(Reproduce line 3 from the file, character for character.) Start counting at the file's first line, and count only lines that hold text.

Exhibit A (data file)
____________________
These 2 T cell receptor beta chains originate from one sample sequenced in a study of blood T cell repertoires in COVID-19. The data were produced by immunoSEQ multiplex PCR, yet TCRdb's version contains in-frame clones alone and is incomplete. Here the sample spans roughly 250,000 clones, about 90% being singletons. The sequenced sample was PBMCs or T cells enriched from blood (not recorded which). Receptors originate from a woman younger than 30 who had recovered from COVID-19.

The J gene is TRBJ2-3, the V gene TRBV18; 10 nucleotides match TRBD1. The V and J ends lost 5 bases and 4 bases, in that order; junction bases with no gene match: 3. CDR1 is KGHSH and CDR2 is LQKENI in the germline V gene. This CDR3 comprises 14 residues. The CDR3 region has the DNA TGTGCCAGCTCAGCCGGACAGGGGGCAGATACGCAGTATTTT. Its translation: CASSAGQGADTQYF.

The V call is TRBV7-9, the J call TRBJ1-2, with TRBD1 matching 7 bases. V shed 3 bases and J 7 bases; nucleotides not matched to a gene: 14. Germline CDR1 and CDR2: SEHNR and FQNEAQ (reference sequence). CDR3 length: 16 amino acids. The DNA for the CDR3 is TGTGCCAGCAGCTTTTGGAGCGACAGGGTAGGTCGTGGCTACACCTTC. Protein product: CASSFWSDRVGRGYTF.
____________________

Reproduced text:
The V call is TRBV7-9, the J call TRBJ1-2, with TRBD1 matching 7 bases. V shed 3 bases and J 7 bases; nucleotides not matched to a gene: 14. Germline CDR1 and CDR2: SEHNR and FQNEAQ (reference sequence). CDR3 length: 16 amino acids. The DNA for the CDR3 is TGTGCCAGCAGCTTTTGGAGCGACAGGGTAGGTCGTGGCTACACCTTC. Protein product: CASSFWSDRVGRGYTF.